Archana Sahay, a counsellor who has a Masters in Psychology, and is currently working on her PhD on the issue of domestic violence manages the Special Cell at the Pataliputra Colony police station. She reports that most of the complaints that reach the Special Cell are from the lower socio-economic strata of the society – usually families of domestic workers, rag pickers, masons or drivers. Commonly, these are disputes related to division of money between a couple, made worse due to alcoholism and poverty, and ultimately the woman gets beaten up. Besides these cases of domestic violence, they also deal with dowry cases, broken ‘love’ relationships, and identity theft/misuse on social media. These complaints tend to be from women who are from socially and economically better off families. Sahay feels that the cases of violence or harassment in the well-to-do families usually are due to a mismatch in the couple’s views on and ways of lifestyle, not necessarily precipitated due to money. Such cases usually get resolved through counselling.

Madhuri Das, Gender and Social Inclusion Expert, at the Bihar Technical Assistant Support Team (BTAST), says: “Domestic violence is a chronic problem. Many people do not realise that the social and gender-related problems have a huge bearing on public health as well. VAWG has to be addressed systematically and women need to be able to voice their concerns. This is what the Special Cells have contributed to. We have selected the counsellors carefully so that they are skilled enough to reach out to women in distress. WDC also provides ongoing support to the counsellors through regular training and workshops conducted from time to time.”

There may be still a long way to go before domestic violence stops, but for now women in Bihar have a place to go to get relief. And this is a good beginning

“We are able to save homes from breaking up,” Uma Kumari, Head of Special Cell, Kotwali Thana, Patna

Uma Kumari - a law graduate - heads the Special Cell in Kotwali Thana, in the heart of Patna. The walls of her one-room office are covered with posters that urge women to stand up for themselves. Seated confidently in her post, Kumari says: “We handle all women-related matters like domestic violence, physical harassment, vulgar messages being sent to young women, harassment over phone calls, abandonment and other issues. Most of the complaints, however, are related to domestic violence. It is the psychology of the people generally in Bihar. Men want to dominate and women lack awareness and freedom. Wives get beaten by the men. Sometimes it can affect their children as well. For example, they are withdrawn from schools. When the case comes to us, we counsel the woman, we speak to the husband, the mother-in-law and sometimes to the neighbours to understand the issue. I think our intervention and counselling helps people. We are able to save homes from breaking up.”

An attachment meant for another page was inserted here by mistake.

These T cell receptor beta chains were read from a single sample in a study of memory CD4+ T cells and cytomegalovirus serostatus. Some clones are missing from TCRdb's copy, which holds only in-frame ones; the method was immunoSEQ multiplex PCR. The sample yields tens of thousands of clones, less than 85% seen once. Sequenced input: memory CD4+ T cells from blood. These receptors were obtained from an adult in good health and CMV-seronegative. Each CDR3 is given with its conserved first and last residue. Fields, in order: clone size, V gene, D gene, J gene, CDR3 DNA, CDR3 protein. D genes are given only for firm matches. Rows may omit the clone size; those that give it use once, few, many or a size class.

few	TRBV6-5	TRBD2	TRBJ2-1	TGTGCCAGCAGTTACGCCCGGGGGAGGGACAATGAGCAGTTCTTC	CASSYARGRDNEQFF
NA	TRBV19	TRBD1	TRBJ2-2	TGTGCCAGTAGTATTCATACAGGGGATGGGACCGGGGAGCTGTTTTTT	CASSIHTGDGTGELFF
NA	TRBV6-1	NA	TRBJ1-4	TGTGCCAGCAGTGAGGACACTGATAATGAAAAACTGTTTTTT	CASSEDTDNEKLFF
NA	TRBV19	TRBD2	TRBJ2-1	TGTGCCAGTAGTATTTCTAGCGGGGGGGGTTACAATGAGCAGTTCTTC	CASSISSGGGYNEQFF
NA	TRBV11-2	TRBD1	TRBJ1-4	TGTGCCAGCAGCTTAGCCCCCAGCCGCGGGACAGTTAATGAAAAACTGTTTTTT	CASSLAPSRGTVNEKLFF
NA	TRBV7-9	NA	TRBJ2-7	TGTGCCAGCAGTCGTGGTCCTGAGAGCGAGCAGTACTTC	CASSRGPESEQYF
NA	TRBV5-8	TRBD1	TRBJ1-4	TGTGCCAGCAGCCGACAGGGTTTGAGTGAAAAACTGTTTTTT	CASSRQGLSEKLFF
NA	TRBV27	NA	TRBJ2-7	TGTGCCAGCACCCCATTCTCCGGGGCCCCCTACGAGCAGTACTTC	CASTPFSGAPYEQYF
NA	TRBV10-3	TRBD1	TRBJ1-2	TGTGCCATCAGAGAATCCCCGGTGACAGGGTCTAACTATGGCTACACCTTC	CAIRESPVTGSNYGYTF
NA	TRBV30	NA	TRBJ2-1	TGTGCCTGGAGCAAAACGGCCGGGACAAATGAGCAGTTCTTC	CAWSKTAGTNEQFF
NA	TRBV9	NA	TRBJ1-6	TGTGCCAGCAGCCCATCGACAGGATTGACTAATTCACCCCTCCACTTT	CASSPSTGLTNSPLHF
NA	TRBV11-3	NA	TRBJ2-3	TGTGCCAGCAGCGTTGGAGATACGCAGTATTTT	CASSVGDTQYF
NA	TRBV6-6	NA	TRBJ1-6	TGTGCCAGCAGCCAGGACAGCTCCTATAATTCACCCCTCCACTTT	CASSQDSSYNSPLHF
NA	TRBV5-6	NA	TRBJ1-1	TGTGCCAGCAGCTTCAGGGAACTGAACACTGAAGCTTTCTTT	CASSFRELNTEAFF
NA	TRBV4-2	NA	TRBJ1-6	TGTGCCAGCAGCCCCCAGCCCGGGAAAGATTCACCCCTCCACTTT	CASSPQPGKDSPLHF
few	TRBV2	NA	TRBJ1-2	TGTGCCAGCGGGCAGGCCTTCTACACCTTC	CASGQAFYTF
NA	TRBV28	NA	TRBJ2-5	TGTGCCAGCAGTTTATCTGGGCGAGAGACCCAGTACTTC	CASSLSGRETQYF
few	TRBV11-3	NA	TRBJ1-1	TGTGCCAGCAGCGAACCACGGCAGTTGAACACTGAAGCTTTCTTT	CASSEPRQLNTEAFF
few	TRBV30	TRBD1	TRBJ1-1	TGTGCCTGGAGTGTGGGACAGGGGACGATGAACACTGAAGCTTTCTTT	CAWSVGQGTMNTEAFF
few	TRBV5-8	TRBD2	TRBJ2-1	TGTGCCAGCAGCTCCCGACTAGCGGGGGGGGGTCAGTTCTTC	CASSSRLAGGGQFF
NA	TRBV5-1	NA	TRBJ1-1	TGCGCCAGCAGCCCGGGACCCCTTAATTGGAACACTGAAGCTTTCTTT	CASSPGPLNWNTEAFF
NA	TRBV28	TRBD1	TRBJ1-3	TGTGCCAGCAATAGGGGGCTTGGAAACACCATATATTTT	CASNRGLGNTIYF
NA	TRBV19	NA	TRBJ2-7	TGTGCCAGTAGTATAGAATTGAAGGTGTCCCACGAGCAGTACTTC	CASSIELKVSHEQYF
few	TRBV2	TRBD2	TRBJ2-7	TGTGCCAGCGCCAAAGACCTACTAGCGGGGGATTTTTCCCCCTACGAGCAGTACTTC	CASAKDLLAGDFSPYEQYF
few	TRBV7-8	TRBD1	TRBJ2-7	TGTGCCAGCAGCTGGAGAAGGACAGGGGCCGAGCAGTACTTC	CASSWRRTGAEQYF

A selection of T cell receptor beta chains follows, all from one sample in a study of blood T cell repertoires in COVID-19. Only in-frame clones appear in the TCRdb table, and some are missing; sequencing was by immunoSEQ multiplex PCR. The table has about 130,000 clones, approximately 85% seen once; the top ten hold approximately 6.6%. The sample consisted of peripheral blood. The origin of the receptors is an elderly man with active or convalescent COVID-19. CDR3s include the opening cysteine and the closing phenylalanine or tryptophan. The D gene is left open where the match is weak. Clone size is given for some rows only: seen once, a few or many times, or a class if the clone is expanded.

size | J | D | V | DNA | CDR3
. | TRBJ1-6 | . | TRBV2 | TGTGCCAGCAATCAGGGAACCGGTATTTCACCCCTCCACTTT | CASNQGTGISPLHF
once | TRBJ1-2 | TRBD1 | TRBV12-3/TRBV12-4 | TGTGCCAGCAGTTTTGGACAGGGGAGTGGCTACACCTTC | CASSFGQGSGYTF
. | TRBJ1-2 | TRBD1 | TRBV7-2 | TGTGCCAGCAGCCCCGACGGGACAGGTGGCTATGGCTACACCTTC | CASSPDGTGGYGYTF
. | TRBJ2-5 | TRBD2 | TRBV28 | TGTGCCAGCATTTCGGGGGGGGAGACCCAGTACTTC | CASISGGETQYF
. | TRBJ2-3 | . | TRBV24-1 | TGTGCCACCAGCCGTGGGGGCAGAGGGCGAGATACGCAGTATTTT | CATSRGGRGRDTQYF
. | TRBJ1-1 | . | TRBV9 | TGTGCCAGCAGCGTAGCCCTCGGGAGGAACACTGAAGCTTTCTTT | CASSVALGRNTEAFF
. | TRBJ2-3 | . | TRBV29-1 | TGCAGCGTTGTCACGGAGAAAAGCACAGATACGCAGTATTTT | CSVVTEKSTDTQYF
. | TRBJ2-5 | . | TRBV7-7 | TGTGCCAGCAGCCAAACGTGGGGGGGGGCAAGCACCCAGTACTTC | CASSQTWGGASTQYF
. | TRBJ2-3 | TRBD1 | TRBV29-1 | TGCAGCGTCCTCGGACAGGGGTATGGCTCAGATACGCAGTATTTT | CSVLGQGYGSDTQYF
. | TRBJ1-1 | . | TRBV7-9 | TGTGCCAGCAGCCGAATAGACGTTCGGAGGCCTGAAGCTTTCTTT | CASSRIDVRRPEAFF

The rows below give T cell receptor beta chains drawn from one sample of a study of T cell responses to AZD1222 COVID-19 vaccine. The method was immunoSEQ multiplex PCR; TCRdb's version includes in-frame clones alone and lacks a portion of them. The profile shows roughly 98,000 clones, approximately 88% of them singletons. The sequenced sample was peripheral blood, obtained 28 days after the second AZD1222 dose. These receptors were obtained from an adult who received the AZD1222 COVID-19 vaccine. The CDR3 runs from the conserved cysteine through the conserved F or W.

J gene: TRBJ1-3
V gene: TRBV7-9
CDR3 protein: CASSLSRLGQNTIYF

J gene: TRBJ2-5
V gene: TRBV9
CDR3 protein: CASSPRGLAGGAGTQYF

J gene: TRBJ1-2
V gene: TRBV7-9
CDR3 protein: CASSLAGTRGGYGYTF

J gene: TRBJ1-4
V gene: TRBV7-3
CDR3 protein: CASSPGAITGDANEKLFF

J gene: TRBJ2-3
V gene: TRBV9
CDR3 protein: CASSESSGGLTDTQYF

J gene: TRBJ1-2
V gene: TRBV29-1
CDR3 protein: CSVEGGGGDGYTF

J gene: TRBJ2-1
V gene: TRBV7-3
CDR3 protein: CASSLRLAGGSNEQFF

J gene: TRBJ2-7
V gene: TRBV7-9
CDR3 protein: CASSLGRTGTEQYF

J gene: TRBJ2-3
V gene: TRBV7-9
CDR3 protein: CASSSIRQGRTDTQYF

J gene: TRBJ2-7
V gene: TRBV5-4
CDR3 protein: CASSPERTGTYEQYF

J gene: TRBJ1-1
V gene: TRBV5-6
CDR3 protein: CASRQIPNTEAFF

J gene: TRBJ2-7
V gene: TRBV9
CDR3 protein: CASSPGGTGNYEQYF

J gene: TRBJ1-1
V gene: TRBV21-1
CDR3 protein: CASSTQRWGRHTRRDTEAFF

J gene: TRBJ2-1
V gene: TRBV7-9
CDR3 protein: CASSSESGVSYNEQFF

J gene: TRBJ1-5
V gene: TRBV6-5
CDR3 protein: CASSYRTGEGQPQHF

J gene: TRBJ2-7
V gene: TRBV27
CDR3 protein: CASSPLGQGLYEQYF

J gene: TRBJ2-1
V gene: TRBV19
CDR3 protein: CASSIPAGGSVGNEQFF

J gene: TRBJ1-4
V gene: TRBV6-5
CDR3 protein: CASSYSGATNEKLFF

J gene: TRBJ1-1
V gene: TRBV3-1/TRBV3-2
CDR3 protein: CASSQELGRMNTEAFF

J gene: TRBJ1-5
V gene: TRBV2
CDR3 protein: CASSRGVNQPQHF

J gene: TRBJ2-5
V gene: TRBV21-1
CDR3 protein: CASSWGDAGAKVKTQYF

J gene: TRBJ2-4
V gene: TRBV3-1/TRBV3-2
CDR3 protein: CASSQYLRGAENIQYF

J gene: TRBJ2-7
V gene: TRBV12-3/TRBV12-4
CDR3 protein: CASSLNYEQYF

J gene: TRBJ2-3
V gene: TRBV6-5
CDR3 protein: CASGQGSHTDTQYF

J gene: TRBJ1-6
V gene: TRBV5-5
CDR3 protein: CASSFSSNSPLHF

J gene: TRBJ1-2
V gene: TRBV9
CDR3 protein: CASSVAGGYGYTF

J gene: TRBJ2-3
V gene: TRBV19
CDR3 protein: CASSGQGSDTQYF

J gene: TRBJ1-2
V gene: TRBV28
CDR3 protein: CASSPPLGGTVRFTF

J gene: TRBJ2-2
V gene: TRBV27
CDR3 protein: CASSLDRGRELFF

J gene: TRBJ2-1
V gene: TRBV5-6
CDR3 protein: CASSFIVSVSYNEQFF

One of the issues that Kumari has realised over the last few years is that most women who face domestic violence remain in the violent relationship for a long time before they reach out for any help. “Some women mistake us for police women as we are based in a police station. But when they meet and talk to us, they realise that we are like sisters. We listen to the women carefully. Sometimes we may decide to visit their homes and speak with their family members and even neighbours.” For such visits, Kumari usually requisitions a police vehicle and is accompanied by a police constable.

Being based in a police station means being amidst policemen, police cars and a constant flow of people. Does she feel intimidated with all this? Kumari admits that initially she was hesitant and her husband also had reservations about her taking up the job because of the location of the Women’s Cell in the police station. “But, I was really keen to work the issue of domestic violence and so I took it up. Now this is the usual routine and being inside the police station actually makes me feel safe.”